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Directions: Use this framework for analyzing and renewing
your classroom lesson. Use the many online resources linked
from the Lesson Builder activity on this web site to thoughtfully
consider all aspects of your lesson.
Length: Class Period(s)
Texts for Lesson:
Background Information: What information do students
need to know to successfully participate in the lesson?
Lesson Objectives: What are students expected to do,
think about doing, and know by the end of the lesson? Or, how
are students expected to apply the learning beyond the lesson?
How do these objectives align with language arts standards?
Student Assessment: How will you know students achieved
the lesson objectives? What measures will you utilize to determine
their learning? How will students synthesize the information
or apply it? How will students extend their learning beyond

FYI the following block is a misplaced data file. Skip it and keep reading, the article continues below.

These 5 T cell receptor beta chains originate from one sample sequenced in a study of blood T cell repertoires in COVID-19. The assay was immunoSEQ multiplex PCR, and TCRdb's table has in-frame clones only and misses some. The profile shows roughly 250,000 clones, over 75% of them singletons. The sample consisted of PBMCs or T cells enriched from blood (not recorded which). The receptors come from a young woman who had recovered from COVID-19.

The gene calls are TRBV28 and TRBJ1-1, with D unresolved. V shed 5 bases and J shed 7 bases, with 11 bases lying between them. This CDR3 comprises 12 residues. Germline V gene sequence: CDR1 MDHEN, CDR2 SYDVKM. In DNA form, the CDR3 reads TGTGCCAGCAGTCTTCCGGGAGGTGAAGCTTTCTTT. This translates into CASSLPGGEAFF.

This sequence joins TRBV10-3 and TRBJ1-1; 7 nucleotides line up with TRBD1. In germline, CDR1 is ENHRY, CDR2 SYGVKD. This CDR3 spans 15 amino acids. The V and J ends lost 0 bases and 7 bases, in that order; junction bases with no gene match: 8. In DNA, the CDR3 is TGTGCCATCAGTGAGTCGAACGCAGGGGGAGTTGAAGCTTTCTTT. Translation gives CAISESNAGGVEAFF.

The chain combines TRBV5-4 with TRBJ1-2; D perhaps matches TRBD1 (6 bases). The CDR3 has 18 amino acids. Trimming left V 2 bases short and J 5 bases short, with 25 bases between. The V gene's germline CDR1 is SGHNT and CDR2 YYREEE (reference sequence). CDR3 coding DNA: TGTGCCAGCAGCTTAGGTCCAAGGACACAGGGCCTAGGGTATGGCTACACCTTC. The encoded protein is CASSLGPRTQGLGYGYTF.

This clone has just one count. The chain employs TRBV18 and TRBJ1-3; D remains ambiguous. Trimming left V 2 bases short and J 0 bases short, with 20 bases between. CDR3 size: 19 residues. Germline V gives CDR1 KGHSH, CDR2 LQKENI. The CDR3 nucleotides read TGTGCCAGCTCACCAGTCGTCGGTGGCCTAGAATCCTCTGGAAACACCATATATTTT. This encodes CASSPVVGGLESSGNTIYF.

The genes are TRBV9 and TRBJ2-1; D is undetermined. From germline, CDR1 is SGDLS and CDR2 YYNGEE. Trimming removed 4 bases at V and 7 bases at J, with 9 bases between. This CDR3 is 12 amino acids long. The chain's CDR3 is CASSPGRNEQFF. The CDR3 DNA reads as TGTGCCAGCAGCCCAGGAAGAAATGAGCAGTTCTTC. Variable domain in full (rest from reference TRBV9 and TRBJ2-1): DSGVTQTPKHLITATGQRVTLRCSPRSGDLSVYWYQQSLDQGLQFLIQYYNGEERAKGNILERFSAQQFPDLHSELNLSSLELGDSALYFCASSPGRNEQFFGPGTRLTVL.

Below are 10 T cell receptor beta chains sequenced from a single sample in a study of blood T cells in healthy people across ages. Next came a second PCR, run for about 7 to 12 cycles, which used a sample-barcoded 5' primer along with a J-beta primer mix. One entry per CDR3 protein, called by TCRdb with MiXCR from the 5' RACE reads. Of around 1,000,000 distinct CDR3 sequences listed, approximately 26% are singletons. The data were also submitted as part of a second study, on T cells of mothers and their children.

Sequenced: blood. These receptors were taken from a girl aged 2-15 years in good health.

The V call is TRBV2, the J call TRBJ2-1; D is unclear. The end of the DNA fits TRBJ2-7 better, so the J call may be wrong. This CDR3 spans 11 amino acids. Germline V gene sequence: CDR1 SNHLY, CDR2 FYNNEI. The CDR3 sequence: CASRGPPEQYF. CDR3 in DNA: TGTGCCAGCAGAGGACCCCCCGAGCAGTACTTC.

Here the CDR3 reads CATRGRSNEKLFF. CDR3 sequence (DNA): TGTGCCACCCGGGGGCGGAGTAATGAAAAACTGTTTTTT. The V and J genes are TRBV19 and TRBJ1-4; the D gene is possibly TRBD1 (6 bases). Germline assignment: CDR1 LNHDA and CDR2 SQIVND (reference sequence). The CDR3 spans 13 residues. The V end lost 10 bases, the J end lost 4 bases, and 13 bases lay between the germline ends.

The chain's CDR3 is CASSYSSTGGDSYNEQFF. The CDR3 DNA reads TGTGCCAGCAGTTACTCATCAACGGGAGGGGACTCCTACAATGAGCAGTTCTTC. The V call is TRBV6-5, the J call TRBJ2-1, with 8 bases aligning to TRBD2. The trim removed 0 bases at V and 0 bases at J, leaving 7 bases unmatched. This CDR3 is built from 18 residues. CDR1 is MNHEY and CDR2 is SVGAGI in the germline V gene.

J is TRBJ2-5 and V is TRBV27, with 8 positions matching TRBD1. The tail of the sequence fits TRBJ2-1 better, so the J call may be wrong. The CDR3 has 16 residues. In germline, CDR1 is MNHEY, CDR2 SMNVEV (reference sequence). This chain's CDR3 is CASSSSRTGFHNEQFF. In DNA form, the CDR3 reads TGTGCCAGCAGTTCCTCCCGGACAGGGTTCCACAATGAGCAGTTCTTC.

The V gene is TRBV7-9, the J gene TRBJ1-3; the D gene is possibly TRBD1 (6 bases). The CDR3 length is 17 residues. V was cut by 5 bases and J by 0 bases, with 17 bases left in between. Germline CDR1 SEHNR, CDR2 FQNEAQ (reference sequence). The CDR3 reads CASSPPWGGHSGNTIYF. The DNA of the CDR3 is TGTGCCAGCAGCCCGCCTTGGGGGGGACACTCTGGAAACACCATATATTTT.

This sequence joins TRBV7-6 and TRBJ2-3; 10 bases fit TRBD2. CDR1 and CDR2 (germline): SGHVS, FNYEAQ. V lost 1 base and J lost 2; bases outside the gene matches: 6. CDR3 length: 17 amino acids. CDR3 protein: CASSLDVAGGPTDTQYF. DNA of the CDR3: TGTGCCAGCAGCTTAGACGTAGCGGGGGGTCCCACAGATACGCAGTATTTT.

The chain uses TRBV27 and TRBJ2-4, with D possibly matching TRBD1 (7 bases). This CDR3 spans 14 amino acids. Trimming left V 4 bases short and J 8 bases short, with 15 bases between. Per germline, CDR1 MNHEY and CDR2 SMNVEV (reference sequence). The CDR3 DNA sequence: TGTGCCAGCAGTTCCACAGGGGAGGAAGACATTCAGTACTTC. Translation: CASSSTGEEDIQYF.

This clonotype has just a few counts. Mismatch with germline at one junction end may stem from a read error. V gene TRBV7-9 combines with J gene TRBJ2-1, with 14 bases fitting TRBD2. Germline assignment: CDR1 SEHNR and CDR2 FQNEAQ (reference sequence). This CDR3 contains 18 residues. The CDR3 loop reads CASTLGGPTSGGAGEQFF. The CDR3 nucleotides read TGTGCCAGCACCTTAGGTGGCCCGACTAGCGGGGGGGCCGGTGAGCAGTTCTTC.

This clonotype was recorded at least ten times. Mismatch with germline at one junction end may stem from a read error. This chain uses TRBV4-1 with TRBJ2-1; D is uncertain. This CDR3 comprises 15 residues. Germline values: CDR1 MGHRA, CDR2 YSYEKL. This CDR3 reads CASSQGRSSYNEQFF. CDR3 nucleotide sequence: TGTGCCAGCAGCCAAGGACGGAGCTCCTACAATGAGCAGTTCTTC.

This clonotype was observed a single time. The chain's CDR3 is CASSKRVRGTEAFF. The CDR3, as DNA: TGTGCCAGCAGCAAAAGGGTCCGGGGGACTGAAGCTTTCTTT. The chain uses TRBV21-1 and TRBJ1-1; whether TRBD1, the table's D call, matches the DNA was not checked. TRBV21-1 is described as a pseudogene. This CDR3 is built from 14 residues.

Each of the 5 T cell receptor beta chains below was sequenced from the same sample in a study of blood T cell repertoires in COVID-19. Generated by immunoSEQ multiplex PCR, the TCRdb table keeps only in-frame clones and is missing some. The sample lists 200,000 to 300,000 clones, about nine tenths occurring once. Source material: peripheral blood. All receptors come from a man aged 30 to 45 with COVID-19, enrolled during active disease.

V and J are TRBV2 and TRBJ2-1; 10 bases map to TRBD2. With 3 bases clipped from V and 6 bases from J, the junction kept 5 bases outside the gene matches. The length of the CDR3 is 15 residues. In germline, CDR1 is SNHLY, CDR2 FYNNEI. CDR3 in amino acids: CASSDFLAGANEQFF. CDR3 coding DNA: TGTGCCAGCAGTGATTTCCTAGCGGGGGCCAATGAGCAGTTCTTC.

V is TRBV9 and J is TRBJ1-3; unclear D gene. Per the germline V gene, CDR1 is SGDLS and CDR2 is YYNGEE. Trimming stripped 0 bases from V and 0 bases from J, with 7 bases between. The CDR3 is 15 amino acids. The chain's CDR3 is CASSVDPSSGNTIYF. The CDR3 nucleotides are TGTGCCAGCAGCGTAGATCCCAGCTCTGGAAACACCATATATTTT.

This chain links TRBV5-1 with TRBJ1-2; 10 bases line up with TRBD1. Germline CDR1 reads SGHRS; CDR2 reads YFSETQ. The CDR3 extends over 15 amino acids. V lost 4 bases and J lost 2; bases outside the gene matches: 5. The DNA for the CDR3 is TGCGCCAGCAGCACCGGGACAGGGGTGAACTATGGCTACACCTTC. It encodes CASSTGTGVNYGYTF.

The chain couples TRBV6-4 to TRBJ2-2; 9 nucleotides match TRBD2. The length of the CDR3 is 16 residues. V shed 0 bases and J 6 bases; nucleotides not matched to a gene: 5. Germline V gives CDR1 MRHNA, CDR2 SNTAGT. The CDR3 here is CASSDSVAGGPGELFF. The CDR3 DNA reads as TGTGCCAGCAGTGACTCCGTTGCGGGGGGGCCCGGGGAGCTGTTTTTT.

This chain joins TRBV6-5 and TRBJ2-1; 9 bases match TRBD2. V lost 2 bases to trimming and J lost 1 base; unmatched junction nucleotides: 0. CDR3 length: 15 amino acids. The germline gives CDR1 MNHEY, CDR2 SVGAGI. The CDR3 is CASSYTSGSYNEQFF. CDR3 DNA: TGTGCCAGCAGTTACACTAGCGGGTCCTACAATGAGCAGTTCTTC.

the lesson objectives and classroom experience?
Expected Products from Activities: What will students
know or produce after the learning experience? How will students
apply their knowledge and learning?
Instructional Strategies: What instructional approaches
do you use to assist students in achieving the objectives of
this lesson? How do you conduct literature discussion in the
classroom? What is your role and what is the role of the students?
Consult the resources section of the online Lesson Builder for
more thought-provoking questions to consider and for valuable
Cooperative Structure of Class: How are you utilizing
whole-class instruction, small groups, pairs, and engaging them
in substantive thinking and discussion?
Lesson Procedures/Activities: List the step-by-step procedures
for the lesson, from start to finish.
Follow-Up Activities or Culminating Activity(ies): These
activities may be the same as the expected products for the
lesson or this might be built into your assessment. How are
students going to apply their knowledge or extend it?
Teacher Reflection: As a reflective practitioner, consider
what worked when you initially implemented the lesson and what
did not. How can you renew this lesson to support an envisionment-building
classroom? How can you use elements of this lesson to foster
a rich literary community?